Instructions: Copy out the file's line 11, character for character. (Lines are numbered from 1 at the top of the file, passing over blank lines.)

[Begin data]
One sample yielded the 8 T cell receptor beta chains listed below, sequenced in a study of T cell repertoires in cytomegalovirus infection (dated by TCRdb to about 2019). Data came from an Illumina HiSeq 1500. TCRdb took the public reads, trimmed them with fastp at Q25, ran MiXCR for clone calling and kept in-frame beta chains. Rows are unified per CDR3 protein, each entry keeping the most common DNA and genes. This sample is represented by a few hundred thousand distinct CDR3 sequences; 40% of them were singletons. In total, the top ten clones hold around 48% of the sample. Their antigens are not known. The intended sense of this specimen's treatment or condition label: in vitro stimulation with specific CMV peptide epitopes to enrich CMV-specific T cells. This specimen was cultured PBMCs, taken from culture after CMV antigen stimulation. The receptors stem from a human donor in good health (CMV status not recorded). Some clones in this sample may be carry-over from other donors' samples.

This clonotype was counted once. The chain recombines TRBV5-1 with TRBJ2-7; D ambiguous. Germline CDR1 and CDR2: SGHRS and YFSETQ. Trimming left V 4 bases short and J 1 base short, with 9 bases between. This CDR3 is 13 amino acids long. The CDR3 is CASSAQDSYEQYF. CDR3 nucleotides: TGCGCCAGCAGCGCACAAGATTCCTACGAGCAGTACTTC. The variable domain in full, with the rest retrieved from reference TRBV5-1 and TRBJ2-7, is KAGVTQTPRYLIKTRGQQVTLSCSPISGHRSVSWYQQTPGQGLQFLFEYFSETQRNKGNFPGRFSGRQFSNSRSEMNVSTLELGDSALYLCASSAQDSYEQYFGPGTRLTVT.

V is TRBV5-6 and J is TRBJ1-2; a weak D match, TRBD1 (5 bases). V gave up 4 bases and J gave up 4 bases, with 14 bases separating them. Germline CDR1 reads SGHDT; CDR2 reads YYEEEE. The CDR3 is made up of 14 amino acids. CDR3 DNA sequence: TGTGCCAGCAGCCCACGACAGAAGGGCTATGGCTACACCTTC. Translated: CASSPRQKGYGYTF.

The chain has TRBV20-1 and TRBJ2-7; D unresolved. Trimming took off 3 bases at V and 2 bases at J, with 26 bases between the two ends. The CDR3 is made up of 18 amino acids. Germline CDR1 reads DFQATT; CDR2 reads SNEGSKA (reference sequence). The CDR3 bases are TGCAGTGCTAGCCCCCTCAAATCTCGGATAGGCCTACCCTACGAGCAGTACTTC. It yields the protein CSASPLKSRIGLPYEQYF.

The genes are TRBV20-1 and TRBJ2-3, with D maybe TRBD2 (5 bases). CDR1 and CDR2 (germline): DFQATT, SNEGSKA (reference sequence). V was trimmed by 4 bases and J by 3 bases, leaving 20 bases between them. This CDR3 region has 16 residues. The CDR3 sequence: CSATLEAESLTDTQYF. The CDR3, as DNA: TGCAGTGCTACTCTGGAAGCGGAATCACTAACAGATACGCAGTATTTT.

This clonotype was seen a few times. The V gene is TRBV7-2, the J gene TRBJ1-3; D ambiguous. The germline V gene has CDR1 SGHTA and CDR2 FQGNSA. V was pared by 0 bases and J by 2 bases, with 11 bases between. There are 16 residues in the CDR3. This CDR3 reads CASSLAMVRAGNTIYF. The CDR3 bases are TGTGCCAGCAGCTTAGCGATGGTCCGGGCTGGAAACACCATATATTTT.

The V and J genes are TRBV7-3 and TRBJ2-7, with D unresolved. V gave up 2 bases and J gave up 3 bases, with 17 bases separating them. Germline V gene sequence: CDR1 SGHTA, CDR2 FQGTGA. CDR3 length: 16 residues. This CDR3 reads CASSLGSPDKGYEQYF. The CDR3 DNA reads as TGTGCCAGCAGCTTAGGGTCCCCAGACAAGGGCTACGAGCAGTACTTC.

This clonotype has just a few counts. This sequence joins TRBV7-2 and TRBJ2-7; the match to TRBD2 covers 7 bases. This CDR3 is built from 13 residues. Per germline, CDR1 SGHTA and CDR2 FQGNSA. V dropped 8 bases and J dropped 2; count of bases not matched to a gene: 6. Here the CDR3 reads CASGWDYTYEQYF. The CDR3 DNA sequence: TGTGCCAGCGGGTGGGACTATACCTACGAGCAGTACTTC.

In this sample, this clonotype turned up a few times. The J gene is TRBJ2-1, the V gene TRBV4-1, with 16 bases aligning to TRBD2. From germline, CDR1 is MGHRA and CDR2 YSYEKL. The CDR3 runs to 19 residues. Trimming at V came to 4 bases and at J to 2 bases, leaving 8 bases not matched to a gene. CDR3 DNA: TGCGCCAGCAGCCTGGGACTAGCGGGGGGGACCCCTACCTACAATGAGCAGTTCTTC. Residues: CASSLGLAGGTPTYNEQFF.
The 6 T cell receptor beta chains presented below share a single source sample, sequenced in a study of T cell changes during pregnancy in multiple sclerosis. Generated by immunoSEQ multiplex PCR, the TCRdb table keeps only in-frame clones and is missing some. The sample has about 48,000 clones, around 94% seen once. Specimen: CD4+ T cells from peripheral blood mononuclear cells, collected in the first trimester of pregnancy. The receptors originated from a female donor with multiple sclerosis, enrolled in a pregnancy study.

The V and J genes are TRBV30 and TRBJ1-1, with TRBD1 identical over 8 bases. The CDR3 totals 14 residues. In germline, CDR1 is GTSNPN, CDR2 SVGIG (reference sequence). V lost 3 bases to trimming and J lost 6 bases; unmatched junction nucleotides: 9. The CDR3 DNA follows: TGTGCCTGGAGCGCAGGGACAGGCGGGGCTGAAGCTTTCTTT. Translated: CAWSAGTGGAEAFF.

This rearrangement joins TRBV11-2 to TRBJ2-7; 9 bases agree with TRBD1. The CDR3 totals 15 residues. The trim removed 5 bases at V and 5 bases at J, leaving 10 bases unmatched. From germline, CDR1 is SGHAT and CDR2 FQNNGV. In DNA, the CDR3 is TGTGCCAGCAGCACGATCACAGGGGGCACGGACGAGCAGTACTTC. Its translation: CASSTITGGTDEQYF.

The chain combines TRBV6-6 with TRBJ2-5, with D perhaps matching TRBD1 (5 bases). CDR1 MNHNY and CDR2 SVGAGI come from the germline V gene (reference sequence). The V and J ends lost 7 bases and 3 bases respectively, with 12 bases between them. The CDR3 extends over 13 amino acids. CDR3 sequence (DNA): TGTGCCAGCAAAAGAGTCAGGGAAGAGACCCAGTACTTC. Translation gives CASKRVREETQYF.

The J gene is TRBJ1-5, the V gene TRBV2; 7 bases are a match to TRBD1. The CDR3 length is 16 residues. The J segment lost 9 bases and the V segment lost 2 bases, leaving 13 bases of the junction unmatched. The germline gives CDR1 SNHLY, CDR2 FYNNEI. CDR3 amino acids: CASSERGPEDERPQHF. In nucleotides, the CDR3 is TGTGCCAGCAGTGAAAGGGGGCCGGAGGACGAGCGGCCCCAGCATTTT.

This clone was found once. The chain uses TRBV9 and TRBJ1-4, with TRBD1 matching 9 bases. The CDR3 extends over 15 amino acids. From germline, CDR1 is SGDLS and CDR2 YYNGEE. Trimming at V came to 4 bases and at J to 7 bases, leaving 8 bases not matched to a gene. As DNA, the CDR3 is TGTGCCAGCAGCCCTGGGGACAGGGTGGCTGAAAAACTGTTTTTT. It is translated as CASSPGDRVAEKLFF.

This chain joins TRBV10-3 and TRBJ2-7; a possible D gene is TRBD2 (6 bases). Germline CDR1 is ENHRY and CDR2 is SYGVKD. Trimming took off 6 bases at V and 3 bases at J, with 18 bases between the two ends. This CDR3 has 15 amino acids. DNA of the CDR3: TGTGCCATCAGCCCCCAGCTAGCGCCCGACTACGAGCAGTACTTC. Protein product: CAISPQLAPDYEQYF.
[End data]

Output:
The V and J genes are TRBV30 and TRBJ1-1, with TRBD1 identical over 8 bases. The CDR3 totals 14 residues. In germline, CDR1 is GTSNPN, CDR2 SVGIG (reference sequence). V lost 3 bases to trimming and J lost 6 bases; unmatched junction nucleotides: 9. The CDR3 DNA follows: TGTGCCTGGAGCGCAGGGACAGGCGGGGCTGAAGCTTTCTTT. Translated: CAWSAGTGGAEAFF.